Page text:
"A gung-ho Candide with a taste for places it is wiser to avoid. . . the reports collected in 'I Wouldn't Start From Here' are graphic, comic, bemused and properly contemptuous of faith and ideology."
- Jonathan Meades, Books of the Year, Evening Standard
"An utterly sui generis report from the world's plague-spots."
- Michael Bywater, Books of the Year, New Statesman
"I can think of no more entertaining companion on a perilous journey than the ever hopeful, wildly optimistic yet clear-thinking Andrew Mueller."
- Rory MacLean, The Guardian
"A tour-de-force of hilarious, harrowing and ultimately enlightening reportage that will remind readers of the work of P.J. O'Rourke, Jon Ronson and David Foster Wallace."
- The Washington Times
"Unafraid to portray the world's warring people not just as victims and sufferers of legitimate grievances, but also as bloody-minded bastards and ill-informed fools."
- The Kathmandu Post
"A mix of dark humour and incisive political discourse."
- CNN Go
"His sardonic, self-deprecating perspective makes for unstuffy company."
- The Los Angeles Times
"Peppered with trenchant observations that reflect a nimble, cut-to-the-chase practicality, Mueller's interviews with everyone from terrorist warlords to international peacemakers are refreshingly irreverent yet astute."
"Travel writing in the danger zone that maintains its hipness and humanity."
- George Dunford, Books of the Year, Readings Monthly
"An addition to the genre founded by P.J. O'Rourke's 'Holidays In Hell', but it is one that pushes the boundaries."
- The Australian
"Mueller is the embodiment of what can happen with a fire in the belly and a desire to write out loud."
- Australian Book Review
"Mueller's travel writing is as incisive and entertaining as anything he's ever written about music."
- Financial Times
- The New Statesman
"Alternately chilling, funny and surprising, there's some great reportage here as Mueller struggles to reach an understanding of the world, quizzing the highest minister and the lowliest peasant."
- The Glasgow Herald
"His acerbic wit is matched by true empathy. . . we need this kind of gonzo journalism more than ever."
"Mueller spins what could have been the grimmest geopolitics into the finest black comedy. Like a print version of 'The Daily Show'."
"Lively reporting from a gently humorous narrator."
- Chris Ayres, The Times
"Touching, often blackly comic reportage."
"Brilliantly observed, articulate, often funny and immensely readable."
- The List
"Snappy, self-deprecating and sometimes outright hilarious."
- The Age
"Indelibly humorous and heartfelt."
- Sydney Sunday Telegraph
"An instructive ricochet between cities and continents and war zones."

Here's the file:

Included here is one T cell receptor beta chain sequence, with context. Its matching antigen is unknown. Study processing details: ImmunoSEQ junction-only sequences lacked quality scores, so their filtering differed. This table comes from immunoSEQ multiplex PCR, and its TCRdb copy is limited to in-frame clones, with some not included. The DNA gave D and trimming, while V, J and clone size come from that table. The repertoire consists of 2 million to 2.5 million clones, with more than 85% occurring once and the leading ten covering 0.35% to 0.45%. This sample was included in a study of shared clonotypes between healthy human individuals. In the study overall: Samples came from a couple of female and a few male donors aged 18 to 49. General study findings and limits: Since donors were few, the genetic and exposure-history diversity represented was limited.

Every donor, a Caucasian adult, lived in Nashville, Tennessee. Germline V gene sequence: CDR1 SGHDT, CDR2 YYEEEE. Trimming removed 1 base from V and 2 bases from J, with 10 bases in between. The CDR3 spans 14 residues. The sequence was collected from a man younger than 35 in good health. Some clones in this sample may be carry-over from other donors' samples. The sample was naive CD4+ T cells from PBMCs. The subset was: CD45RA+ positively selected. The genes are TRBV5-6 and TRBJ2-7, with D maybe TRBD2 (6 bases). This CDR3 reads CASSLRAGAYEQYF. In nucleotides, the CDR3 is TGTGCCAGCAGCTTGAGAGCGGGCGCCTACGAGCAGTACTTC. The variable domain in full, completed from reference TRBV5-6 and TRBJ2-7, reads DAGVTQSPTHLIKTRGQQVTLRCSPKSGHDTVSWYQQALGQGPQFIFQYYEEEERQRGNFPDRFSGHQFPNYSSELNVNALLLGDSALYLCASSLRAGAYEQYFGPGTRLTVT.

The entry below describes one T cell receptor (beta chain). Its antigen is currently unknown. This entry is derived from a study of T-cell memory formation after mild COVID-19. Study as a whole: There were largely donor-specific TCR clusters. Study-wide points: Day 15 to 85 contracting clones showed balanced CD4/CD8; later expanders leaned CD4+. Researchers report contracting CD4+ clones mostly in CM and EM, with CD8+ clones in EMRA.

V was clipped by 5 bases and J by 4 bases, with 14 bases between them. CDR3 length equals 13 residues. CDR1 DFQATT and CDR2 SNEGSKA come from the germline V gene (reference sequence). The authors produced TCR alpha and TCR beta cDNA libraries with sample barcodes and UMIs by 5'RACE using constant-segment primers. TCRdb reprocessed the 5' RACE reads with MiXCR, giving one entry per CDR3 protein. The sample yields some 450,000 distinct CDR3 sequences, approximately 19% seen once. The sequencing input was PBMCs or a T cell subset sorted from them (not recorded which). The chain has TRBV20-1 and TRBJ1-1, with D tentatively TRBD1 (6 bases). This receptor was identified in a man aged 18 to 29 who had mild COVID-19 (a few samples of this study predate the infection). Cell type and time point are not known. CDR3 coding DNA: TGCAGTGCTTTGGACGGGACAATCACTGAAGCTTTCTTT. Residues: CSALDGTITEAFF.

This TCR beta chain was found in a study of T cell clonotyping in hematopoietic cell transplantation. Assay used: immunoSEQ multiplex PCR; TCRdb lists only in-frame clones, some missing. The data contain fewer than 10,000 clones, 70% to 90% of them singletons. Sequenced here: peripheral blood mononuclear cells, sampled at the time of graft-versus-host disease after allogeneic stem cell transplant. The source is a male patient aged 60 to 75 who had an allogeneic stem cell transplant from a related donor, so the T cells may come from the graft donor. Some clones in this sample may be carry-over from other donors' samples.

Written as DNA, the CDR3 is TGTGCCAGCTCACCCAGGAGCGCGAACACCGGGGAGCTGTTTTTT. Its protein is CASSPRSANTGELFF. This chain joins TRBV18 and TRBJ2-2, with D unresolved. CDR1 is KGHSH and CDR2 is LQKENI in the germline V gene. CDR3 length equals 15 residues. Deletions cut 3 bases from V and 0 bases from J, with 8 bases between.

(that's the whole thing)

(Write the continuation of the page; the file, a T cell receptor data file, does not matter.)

- Time Out
"He brings to his material the mixture of rage and earthy irony that is the mark of a great satirist
. . . rewarding, thought-provoking and ludicrously funny."
"Mueller's book is an excellent example of why today's brave, lucid hacks are forced to admit fear and confusion."
- South China Morning Post
"His reporting is sharp, his experiences terrifying and funny."
- Melbourne Herald-Sun
"If you enjoy your international affairs and politics with a good dose of cynicism and black humour, then this book is one to read."
- Brisbane Courier-Mail
"Often laugh-out-loud funny, the writing is utterly engaging."
- Launceston Sunday Examiner
"Mueller's irreverent reportage from abroad is fundamentally a clever cover for the author's ruminations on race, religion, revolution, rock'n'roll and other important issues since September 11, 2001."
- The West Australian
"As hilarious and sardonic a host as this ridiculous world of ours demands."
"Mueller busies himself with finding the odd, the surreal and the laughable as much as the shocking and upsetting."
- New Zealand Herald
"A real eye for surreal moments of black humour. . . Mueller's work here digs much deeper than the standard newspaper travel essay."
- Sydney Sun-Herald
"His best story, about his brief, bizarre jailing in Cameroon, reads like a 21st century 'Goon Show' script."
- Good Reading
"A rollicking ride through some of the world's scariest scenarios."
- Kalgoorlie Miner
"A strikingly funny book about some seriously unfunny places."
- Perth Sunday Times
"Not bad for a guy from Wagga Wagga."
- The Wagga Wagga Advertiser
"Andrew Mueller's piece about my band's tour with The Hold Steady is my favourite thing ever written about us. The fact that he is a war correspondent (though he claims otherwise) and music journalist and
approaches both with a similar slant makes him one of the most interesting
writers out there to me."
- Patterson Hood, Drive-By Truckers
"The most important critical anthology on popular music from a single author in a long time, its humour and insight equal with collections by Nick Tosches or Robert Palmer."
- KEXP Seattle
"The most enjoyable travel book of 2010."
- Sydney Morning Herald
"Take one part P.J. O'Rourke, a healthy dose of Lester Bangs and a dash of Hunter S. Thompson, and you've got Andrew Mueller."
"This is a wonderful, exuberant and eccentric collection of articles."
- The Sydney Morning Herald
"Sharply observed and wittily constructed."
- Honolulu Star-Advertiser
"Andrew Mueller plays the hapless hack brilliantly, with lashings of irreverence and self-deprecating humour."
- The Age
"New edition of the rock classic."
- NY Press
"Mueller's humour makes for some enlightening reading."
- Biloxi-Gulfport Sun-Herald
"Sharp, witty and sarcastic."
- Chicago Tribune
"Equally hilarious and insightful music journalism and foreign correspondence."
- The Vine
"Gonzo journalism at its finest."
"Really rather good, in a barnstorming, country-punk sort of way. . . a highly capable ensemble."
- The Quietus
"Guaranteed to raise a chuckle, if not a tear."
"A more than capable debut - allusive country-tough songs."
"The Blazing Zoos are undoubtedly fun, but they also have depth. . .
everything from Mueller's extensive use of brackets to the band's loving
recreation of classic country riffs bespeaks sincerity."
- Americana UK
George MacDonald Fraser interview
The Australian, April 2002
“THE Light’s On At Signpost”, the title of George MacDonald Fraser’s new book, is a phrase popular where the author lives, on the Isle of Man. Signpost Corner is a landmark on the track around which the annual TT motorcycle races are run; when the light at the corner is lit, it indicates that a rider is nearing the finish line. “At 77,” Fraser writes in the preface, “my light is on at Signpost – mind you, I hope to take my time over the last mile, metaphorically pushing my bike like those riders who run out of fuel within sight of the finish.” He is as good as his word. Though he appears as definitively Blimpish as some of his politics, he laughs often and generously, and asks as many questions as he gives answers. Over an hour and a half in the tea-room of a London hotel, he is splendidly irascible company.
“Things are getting worse,” he insists, gently working up to speed. “There was a great cry, in the 50s and 60s, that we must have a move towards a permissive society. Once you’ve got that, once these enlightened liberal values have been established, it’s very difficult to go back. This is very frustrating to a great many people, who liked society the way it was. It wasn’t perfect, but my children could play in the street. They couldn’t now.” (Fraser and his wife, Kath, have three adult children – two sons and a daughter, the novelist Caro Fraser).